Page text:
Women and Infants Care

Birth Place

UAB infant care archival image
Since 1969, more than 50,000 babies have been born at UAB Hospital.

For decades, UAB Hospital has been a beacon of hope for babies—and mothers—in distress. UAB’s Regional Neonatal Intensive Care Unit/Continuing Care Nursery is the only unit in Alabama to hold the Level IIIC rating, the highest possible. UAB is the only medical center involved in all three National Institutes of Health (NIH) clinical research initiatives in the areas of maternal, child, and family health, and UAB Hospital is the only facility in the region with high-risk pregnancy experts available day and night, every day of the week. This top-notch care brings results: Patient outcomes rank among the best in the country.

Researchers from UAB’s Division of Neonatology have pioneered techniques to prevent prematurity and to increase survival rates and quality of life for premature infants. The Department of Obstetrics and Gynecology ranks second in the country in NIH research funding and has pioneered approaches to managing care for women with high-risk pregnancies.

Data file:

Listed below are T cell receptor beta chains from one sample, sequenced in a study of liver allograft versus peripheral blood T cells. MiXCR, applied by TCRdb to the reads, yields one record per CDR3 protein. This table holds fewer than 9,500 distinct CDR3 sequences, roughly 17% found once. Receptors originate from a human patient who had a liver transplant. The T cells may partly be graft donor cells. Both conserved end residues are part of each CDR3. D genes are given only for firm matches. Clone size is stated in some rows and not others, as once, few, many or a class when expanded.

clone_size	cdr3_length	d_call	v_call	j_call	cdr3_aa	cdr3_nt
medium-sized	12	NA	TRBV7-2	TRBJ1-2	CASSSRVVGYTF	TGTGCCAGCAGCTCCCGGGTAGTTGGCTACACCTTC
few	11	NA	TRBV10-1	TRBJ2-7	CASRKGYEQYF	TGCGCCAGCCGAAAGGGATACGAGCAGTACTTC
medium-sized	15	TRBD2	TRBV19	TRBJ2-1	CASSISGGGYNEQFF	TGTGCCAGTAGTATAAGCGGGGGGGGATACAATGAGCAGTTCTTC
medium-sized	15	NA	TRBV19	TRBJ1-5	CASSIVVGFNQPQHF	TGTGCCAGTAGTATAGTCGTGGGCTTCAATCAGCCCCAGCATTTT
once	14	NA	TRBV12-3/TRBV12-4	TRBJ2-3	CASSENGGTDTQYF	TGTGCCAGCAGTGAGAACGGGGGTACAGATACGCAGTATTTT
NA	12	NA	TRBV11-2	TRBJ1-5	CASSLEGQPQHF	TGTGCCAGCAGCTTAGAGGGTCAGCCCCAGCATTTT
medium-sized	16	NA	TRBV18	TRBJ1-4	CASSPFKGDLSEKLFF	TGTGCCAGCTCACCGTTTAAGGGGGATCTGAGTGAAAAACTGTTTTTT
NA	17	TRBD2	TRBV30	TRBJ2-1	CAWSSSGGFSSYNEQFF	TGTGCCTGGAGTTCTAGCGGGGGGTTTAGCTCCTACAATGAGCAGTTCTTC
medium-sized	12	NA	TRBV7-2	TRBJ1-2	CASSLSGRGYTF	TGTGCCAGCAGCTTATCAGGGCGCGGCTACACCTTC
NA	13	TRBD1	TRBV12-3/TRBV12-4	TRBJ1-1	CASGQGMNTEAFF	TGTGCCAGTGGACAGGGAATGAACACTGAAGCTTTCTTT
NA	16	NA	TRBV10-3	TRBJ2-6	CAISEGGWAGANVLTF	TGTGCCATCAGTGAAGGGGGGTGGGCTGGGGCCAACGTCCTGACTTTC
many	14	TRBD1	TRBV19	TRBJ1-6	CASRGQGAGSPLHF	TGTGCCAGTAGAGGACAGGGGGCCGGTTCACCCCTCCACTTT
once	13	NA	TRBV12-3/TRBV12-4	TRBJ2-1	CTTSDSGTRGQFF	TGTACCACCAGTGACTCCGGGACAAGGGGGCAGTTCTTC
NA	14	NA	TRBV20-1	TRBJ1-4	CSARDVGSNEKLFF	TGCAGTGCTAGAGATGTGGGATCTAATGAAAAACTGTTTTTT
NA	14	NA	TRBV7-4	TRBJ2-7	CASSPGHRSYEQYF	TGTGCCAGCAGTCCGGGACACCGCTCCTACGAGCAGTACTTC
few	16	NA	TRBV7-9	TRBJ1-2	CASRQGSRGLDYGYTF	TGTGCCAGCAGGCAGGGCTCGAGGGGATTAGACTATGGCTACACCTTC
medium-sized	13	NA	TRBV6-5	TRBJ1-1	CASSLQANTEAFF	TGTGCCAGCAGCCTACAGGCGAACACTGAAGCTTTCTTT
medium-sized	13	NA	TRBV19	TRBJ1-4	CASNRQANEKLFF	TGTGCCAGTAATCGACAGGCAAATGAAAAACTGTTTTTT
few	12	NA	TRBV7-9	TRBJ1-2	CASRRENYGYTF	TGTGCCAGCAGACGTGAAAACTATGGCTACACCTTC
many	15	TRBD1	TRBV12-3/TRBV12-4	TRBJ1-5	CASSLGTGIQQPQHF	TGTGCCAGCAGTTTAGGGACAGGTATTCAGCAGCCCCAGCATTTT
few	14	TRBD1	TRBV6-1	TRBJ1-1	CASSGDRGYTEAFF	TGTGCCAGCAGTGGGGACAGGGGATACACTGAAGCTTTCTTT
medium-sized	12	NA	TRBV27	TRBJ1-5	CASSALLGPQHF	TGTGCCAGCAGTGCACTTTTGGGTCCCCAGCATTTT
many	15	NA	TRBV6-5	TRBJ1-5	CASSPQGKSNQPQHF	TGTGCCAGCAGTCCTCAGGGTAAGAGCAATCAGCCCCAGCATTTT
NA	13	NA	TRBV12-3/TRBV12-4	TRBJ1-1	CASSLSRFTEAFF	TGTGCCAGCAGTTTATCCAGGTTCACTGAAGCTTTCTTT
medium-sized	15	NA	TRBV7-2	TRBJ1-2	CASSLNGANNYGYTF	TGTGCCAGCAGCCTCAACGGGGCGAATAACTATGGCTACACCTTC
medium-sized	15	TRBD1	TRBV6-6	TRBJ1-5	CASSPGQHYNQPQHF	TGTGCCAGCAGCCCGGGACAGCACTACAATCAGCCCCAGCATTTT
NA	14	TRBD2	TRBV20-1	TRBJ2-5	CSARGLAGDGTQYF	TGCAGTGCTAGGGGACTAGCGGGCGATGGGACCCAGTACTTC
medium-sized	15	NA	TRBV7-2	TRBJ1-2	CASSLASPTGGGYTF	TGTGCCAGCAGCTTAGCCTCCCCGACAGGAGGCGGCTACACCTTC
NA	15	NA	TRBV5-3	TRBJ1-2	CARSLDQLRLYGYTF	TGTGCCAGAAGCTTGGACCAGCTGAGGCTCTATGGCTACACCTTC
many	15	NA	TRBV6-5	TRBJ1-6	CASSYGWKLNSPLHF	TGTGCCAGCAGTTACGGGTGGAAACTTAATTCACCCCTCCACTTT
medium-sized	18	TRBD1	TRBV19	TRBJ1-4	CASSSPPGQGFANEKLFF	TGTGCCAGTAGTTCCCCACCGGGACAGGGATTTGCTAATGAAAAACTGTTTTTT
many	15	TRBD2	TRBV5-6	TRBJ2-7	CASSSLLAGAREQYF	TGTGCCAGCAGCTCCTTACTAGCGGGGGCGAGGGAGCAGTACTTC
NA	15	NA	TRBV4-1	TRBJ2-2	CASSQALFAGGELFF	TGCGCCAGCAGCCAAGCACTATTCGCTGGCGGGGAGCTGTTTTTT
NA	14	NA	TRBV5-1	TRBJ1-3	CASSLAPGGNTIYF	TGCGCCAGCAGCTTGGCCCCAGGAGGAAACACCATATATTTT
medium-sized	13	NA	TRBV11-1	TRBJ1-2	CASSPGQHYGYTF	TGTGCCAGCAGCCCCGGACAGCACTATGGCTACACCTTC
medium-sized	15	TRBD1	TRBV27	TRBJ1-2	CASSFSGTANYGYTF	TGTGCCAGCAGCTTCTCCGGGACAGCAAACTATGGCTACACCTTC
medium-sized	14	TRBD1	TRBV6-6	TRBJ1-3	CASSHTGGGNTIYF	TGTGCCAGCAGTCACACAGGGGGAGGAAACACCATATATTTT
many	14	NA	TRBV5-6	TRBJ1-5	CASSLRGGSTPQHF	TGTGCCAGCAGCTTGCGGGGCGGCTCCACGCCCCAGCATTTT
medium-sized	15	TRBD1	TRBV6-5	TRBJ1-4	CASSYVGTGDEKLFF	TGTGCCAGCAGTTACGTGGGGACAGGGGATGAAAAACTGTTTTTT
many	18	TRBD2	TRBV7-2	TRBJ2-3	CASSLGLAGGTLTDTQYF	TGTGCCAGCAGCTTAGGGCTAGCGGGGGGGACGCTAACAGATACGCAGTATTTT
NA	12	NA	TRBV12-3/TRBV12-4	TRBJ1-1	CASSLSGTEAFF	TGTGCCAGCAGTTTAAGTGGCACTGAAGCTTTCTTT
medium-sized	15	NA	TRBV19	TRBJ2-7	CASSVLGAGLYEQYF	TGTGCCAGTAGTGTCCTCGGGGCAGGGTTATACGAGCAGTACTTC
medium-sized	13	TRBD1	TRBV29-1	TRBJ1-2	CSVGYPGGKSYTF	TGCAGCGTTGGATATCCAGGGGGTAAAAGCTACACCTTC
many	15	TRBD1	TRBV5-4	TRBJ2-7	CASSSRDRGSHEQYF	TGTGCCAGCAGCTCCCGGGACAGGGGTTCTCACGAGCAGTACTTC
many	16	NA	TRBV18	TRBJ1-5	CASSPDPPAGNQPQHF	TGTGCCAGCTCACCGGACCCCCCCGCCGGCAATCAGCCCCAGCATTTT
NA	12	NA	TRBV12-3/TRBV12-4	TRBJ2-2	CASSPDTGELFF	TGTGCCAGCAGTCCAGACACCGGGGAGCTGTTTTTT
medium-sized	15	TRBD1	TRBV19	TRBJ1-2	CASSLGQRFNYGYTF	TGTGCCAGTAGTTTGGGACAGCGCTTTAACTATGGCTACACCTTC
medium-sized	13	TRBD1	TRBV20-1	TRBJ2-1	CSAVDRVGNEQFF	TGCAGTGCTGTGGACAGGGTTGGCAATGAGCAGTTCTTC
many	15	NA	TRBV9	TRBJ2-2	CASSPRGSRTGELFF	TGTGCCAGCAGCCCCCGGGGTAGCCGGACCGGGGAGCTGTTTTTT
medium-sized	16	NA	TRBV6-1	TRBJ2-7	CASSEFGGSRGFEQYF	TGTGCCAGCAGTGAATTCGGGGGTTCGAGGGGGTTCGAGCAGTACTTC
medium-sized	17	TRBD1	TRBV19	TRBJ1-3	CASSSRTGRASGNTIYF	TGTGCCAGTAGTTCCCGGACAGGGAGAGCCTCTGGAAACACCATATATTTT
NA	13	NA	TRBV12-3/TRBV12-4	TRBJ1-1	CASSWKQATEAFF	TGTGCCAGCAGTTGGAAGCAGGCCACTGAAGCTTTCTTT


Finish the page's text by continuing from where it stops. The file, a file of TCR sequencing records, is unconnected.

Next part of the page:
Next spring, UAB is planning to give birth to its own new addition. The 400,000-square-foot Women & Infants Center will have private labor, delivery, and recovery rooms for a family-centered birthing experience. There will also be special rooms for Caesarean deliveries, for expectant mothers experiencing severe pregnancy-related complications, and for women undergoing advanced gynecological procedures or treatment for gynecologic cancers.

The center’s Regional Neonatal Intensive Care Unit/Continuing Care Nursery will be one of the largest in the nation, and one of the first in the Southeast to have private neonatal intensive care rooms, allowing parents and stabilized infants to stay together in the same room. The new center will also create another kind of healthy bonding: For the first time, UAB’s internationally recognized services for women and infants will come together under one roof.

 

Did You Know?

In 2002, Alabama’s first set of sextuplets—the only surviving set of African-American sextuplets in the U.S.—was born at UAB Hospital.